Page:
US Oil and Gas Rig Count Rises By Most Since January

U.S. energy firms this week added the most oil and natural gas rigs since January as producers return to the wellpad with crude prices holding around $40 a barrel over the past several months, Reuters reported.

The oil and gas rig count, an early indicator of future output, rose for the fifth week in a row, increasing 13 to 282 in the week to October 16, energy services firm Baker Hughes Co said in its closely followed report on Friday.

The total rig count fell to a record low of 244 rigs during the week-ended August 14, while oil rigs alone fell to a 15-year low at 172 in the same week, according to Baker Hughes data going back to 1940.

U.S. oil rigs this week also posted their biggest build since January, rising 12 to 205 this week, their highest since June. Gas rigs rose one to 74, according to Baker Hughes data.

Speculators Trim Net Long Crude Futures and Options Positions

Money managers cut their net long U.S. crude futures and option positions by 9,442 contracts to 288,454 in the week to October 13, the U.S. Commodity Futures Trading Commission (CFTC) said on Friday.

Short-Term Outlook

The key takeaway from Friday is that the active spread of the pandemic across Europe and North American is likely to curtail the oil demand recovery and could lead to another round of demand destruction.

For a look at all of today’s economic events, check out our economic calendar.

The Weekly Wrap – Brexit, COVID-19, and U.S Politics Drive the Majors

The Stats

It was a busier week on the economic calendar, in the week ending 16th October.

A total of 56 stats were monitored, following 43 stats from the week prior.

Of the 56 stats, 24 came in ahead of forecasts, with 21 economic indicators came up short of forecasts. 11 stats were in line with forecasts in the week.

Looking at the numbers, 20 of the stats also reflected an upward trend from previous figures. Of the remaining 36 stats, 27 reflected a deterioration from previous.

For the Greenback, it was back into the green after 2 consecutive weeks in the red. The Dollar Spot Index rose by 0.67% to 93.682. In the week ending 9th October, the Dollar Spot Index had fallen by 0.87% to 93.057.

Market risk appetite waned in the week. There were a number of factors driving demand for the Dollar. A lack of progress towards a U.S stimulus bill and a spike in COVID-19 cases were front and center in the week.

Disappointing economic data and Brexit woes also supported the demand for the safety of the Dollar.

Out of the U.S

It was a relatively busy week on the economic data front.

Inflation figures drew interest early in the week. In the 2nd half of the week, however, jobless claims and retail sales figures were the key drivers. Prelim October consumer sentiment figures were also in focus late on Friday.

In the week ending 9th October, initial jobless claims stood at 898k, which was up from 845k from the week prior. The numbers reinforced the view that the labor market recovery had stalled.

A combination of dire labor market conditions, rising new COVID-19 cases, and a lack of further stimulus was a bad combination.

At the end of the week, retail sales impressed, however. In September, retail sales rose by 1.9%, with core retail sales rising by 1.5%. Economists had forecasted increases of 0.5% and 0.7% respectively.

Aligned with the retail sales figures was a further pickup in consumer sentiment. The Michigan Consumer Sentiment Index rose from 80.4 to 81.2 in October, according to prelim figures. The Expectations Index increased from 75.6 to 78.8.

The only negative on the day was an unexpected 0.6% fall in industrial production.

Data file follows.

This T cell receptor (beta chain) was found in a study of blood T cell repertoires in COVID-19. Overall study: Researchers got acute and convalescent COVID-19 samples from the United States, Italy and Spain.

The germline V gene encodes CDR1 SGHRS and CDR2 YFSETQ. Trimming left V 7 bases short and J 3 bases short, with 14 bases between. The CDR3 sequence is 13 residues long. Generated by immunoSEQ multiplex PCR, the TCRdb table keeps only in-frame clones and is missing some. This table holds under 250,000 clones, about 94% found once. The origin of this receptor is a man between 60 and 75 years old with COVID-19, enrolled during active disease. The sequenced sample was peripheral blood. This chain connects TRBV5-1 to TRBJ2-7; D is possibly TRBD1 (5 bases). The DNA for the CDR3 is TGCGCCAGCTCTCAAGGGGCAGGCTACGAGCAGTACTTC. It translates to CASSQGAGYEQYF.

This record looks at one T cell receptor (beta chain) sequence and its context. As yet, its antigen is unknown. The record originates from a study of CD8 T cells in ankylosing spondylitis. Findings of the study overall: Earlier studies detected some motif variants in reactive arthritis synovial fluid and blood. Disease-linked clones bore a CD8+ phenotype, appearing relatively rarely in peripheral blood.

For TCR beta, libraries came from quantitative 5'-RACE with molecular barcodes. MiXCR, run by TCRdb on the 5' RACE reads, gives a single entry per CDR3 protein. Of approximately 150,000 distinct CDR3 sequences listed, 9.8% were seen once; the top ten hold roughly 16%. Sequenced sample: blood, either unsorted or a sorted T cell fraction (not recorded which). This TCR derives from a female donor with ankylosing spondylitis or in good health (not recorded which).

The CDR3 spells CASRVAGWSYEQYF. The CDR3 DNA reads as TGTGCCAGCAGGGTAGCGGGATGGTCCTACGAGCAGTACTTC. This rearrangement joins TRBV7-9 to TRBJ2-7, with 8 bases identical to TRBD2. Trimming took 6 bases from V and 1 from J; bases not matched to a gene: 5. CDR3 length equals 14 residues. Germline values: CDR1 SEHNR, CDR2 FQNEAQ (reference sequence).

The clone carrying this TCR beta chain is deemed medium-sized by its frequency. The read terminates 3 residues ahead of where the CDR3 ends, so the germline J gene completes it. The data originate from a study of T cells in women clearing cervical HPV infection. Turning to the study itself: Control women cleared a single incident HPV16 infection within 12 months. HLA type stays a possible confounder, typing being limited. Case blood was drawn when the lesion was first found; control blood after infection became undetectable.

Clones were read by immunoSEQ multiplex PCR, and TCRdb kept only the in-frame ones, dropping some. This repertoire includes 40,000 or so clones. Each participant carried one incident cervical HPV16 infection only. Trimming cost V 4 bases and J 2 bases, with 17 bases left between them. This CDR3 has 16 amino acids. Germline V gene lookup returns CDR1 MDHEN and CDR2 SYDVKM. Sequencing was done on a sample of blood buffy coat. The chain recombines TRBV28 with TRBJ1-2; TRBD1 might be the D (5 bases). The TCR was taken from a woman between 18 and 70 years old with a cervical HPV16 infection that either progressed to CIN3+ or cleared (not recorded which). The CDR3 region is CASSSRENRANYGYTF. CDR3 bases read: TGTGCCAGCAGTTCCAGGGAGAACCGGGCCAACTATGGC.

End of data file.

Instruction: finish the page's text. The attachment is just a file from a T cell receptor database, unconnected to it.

In the equity markets, the NASDAQ rose by 0.79%, with the Dow and S&P500 gaining 0.07% and 0.19% respectively.

Out of the UK

It was a relatively busy week on the economic data front.

Key stats included August unemployment rate and employment change and September claimant count figures.

While claimant counts came in lower than expected, employment fell by more than expected over the 3-months to August.

A 153k fall in employment led to an increase in the unemployment rate from 4.1% to 4.5%.

While the stats provided direction, it was ultimately Brexit and COVID-19 that sank the Pound in the week.

A continued rise in new COVID-19 cases and a new round of containment measures were Pound negative.

More significantly, however, was a lack of progress towards a Brexit agreement, with the EU pushing for more talks next week.

On Friday, Boris Johnson announced that it was time to prepare for a no-trade deal Brexit unless the EU changed its stance. Downing Street also stated that there was no point in EU negotiator Michel Barnier returning to London in the week ahead.

In the week, the Pound fell by 0.93% to $1.2915. In the week prior, the Pound had risen by 0.78% to $1.3036.

The FTSE100 ended the week down by 1.61%, partially reversing a 1.94% gain from the previous week.

Out of the Eurozone

It was a relatively busy week on the economic data front.

Early in the week, key stats included ZEW Economic Sentiment figures for the Eurozone and Germany.

The indicators flashed red for October. Germany’s Economic Sentiment Indicator fell from 77.4 to 56.1, with the Eurozone’s falling from 73.9 to 52.3. A lack of progress on Brexit and jitters over the U.S Presidential Election weighed in October.

Mid-week, industrial production figures for the Eurozone came up short of expectations, rising by just 0.7%. In July, production had jumped by 5.0%.

In the 2nd half of the week, Eurozone trade data and finalized inflation figures for September were in focus.

Inflation figures reaffirmed market concern over deflationary pressures. Trade data also failed to impress, with the Eurozone’s trade surplus narrowing from €27.9bn to €14.7bn in August.

While the stats provided direction, a marked increase in new COVID-19 cases weighed on the EUR in the week. France and other member states were forced to reintroduce containment measures amidst the 2nd wave.

For the week, the EUR fell by 0.91% to $1.1718. In the week prior, the EUR had risen by 0.94% to $1.1826.